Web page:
There does not seem to have been a strong demand from employers at the time the Hefce study was done, with one exception: the NHS funds a PD in Clinical Psychology as an entry route and licence to practise.
The Hefce report recommends that professional sector bodies and institutions develop a more strategic basis for provision of PDs. I personally see great opportunities for such collaboration and encourage universities, professional associations and employers to join forces to take these initiatives forward while the PG education trend is on the up.
Some challenges to be addressed are:
- PDs thus far have provided little evidence of impact on professional practice, something that professional bodies might be well placed to evidence and measure;
- Development of PD provision is not a strategic priority for most HEIs, but a partnership approach could address such issues as reach, relevance, return on investment, efficient use of expertise and resource to deliver. The list goes on.
The combined experience of research, teaching, professional expertise and current practice could bring quality and reputation to new products in this arena, and to the stakeholders involved.
Of course there is still the issue of demand but if PDs really have the potential to make a significant contribution to professional practice then it must be in the interests of employers, professional associations and the higher education sector to make it work.
There is undoubtedly this level of collaboration, along with a frenzy of post budget ‘noise’, on Level 6 apprenticeship degrees. For example the Chartered Manager Degree Apprenticeship has been developed by a group of employers, in partnership with a number of universities as ‘providers’ and the Chartered Management Institute (CMI). Level 7 Degree Apprenticeships are clearly on the horizon but the prospect of a Level 8 Apprenticeship is probably still some way off, although clearly in the mix when considering the future of PG education.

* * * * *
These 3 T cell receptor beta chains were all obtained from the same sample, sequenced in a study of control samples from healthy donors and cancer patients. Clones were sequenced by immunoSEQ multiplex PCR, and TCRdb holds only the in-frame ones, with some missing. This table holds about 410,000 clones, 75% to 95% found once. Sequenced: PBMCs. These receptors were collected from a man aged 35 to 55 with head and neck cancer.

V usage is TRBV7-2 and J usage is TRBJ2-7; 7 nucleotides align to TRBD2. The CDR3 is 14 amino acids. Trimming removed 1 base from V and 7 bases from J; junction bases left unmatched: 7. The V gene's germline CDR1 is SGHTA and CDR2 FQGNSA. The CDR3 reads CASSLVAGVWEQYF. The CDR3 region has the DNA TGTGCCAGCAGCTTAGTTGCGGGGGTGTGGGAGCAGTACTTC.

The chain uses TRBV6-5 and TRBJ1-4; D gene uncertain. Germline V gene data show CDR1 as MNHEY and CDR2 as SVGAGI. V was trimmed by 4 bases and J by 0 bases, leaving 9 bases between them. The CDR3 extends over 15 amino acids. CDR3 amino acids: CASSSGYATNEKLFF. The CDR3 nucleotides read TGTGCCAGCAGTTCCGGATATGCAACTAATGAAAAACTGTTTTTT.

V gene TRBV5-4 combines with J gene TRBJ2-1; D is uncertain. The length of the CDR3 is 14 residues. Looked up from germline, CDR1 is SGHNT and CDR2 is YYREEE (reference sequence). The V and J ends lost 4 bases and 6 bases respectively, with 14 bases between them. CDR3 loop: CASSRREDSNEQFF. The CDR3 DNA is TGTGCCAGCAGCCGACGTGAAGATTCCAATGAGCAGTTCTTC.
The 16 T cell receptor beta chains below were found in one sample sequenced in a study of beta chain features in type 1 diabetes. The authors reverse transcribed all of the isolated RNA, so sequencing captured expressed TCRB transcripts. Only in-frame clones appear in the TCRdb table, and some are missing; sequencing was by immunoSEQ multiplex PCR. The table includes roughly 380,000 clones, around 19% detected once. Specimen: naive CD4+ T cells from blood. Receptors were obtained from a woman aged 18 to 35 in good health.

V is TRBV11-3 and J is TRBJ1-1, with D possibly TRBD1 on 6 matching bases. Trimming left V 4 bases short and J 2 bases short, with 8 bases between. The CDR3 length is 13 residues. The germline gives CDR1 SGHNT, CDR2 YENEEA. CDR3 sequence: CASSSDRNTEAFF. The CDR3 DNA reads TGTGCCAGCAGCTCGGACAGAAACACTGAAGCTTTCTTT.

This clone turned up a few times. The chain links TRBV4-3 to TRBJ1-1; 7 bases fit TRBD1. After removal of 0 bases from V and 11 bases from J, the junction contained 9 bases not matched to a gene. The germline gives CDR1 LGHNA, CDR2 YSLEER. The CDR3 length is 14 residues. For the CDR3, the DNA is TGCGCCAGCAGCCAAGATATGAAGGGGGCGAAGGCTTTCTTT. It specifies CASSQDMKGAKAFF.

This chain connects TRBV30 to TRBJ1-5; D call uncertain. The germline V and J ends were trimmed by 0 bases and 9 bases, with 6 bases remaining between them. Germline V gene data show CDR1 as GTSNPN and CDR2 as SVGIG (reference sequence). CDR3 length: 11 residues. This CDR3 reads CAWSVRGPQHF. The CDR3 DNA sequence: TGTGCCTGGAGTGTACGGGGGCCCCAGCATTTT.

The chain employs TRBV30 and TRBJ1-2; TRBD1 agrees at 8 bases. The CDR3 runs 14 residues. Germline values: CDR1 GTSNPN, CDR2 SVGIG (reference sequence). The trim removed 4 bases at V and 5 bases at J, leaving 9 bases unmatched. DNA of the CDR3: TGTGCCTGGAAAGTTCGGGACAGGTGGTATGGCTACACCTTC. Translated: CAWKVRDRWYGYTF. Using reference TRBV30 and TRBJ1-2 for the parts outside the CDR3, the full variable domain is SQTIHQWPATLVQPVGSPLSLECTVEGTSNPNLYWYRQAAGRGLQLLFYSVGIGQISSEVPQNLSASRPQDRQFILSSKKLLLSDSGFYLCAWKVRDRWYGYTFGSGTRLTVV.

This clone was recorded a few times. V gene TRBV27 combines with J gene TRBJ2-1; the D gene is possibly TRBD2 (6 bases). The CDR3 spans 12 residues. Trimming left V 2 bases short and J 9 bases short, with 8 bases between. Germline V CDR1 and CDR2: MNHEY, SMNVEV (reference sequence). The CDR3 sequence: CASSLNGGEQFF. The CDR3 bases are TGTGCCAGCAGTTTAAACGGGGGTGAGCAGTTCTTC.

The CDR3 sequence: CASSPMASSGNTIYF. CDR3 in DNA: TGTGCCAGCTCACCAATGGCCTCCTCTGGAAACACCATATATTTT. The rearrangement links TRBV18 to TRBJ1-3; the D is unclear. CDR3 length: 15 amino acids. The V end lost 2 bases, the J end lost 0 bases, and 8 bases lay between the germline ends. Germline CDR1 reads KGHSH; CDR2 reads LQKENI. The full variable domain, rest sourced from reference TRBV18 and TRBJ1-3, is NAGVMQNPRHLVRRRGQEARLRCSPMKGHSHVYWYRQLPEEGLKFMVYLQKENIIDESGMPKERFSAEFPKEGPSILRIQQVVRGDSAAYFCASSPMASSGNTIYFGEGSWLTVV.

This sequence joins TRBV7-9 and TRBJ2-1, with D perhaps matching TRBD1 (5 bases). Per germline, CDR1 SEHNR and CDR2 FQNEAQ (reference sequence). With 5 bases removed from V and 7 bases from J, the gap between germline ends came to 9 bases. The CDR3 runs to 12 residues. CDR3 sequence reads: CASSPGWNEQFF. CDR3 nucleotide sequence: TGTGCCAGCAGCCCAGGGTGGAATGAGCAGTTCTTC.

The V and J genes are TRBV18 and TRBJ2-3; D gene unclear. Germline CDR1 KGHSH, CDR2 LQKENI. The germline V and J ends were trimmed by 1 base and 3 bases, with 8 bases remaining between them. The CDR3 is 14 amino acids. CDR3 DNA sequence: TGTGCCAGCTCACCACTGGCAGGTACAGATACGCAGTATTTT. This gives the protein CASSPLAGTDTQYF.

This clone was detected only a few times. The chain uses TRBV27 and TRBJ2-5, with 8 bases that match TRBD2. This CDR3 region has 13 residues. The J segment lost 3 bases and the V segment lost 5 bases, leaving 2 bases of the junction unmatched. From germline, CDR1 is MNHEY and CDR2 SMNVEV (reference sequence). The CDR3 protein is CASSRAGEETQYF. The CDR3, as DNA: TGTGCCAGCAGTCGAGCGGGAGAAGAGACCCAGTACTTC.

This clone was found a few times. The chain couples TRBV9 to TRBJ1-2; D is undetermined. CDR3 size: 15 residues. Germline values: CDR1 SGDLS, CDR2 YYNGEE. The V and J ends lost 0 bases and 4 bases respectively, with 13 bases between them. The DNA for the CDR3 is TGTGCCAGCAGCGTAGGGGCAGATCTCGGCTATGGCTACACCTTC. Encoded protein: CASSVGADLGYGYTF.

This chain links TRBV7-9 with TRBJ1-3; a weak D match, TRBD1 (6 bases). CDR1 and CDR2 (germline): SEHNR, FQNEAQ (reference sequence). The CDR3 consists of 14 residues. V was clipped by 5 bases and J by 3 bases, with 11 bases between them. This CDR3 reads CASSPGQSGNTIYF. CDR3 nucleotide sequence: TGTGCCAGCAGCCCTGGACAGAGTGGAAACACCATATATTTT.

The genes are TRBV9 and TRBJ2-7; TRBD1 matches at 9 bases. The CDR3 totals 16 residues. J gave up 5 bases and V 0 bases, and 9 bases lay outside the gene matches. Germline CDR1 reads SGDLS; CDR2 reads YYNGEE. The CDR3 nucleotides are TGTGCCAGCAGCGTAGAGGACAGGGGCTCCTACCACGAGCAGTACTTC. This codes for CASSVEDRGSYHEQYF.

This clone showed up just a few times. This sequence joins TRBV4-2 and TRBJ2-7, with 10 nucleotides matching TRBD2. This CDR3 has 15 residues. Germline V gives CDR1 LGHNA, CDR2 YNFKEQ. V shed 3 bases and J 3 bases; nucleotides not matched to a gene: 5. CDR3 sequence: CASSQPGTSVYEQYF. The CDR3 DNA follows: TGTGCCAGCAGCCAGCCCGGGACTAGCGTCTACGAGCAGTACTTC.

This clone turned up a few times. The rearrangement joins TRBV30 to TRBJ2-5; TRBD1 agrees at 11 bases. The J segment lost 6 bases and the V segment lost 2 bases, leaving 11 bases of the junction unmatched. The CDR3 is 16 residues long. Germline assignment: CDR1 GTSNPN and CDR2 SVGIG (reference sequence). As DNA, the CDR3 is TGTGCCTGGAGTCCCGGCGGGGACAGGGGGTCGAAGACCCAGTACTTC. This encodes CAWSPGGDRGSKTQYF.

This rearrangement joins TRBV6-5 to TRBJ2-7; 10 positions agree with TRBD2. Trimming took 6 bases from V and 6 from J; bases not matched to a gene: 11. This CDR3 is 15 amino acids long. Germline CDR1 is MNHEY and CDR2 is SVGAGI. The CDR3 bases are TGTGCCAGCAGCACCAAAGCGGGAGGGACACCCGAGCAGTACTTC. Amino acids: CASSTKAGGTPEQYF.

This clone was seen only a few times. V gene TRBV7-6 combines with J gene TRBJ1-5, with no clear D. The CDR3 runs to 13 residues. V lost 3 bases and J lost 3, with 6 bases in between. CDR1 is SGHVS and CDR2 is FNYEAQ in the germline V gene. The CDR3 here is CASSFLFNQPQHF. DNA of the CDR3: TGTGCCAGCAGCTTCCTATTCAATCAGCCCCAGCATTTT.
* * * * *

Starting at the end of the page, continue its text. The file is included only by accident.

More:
I wonder how this will impact on PDs and their potential development or demise. Mature students undertaking PG study might opt for high level apprenticeship schemes that speak to the attractive employability criteria mentioned above. The alternative is that universities focus their PG provision on more academic pathways while developing apprenticeship schemes in partnership. A similar question has been asked in open forums about PGT and degree apprenticeships. Where universities have existing programmes with large employers, will new degree apprenticeships programmes ‘cannibalise’ places on these existing programmes?…
So, apprenticeship degrees might not encroach, as such, on PDs, but there will be a delicate strategic planning exercise to ensure that the pipeline of PG products which universities develop fits with the supply of postgraduate students that the university is able to access or attract.
Some of the questions they might need to ask themselves are:
- Can we better support suitably qualified graduates or experienced professionals?
- Which of our strategic partners could offer the best chance of success in product development, (however you choose to measure success)?
- What does our employer network want?
The rise in PG taught student numbers in the UK is very welcome by all stakeholders and I applaud our universities for innovating in this territory but more must be done to harness this success and collaboration is key!
It is a complex landscape and for leaders thinking about the challenges discussed above, and in making these strategic moves/decisions, some assistance in analysing and evaluating the blockages, the enablers, the options and learning from good practice might be required.
Kim Ansell is managing consultant in the Consultancy team of the Leadership Foundation. www.lfhe.ac.uk/consultancy Additional research – Will Wade, research and policy analyst.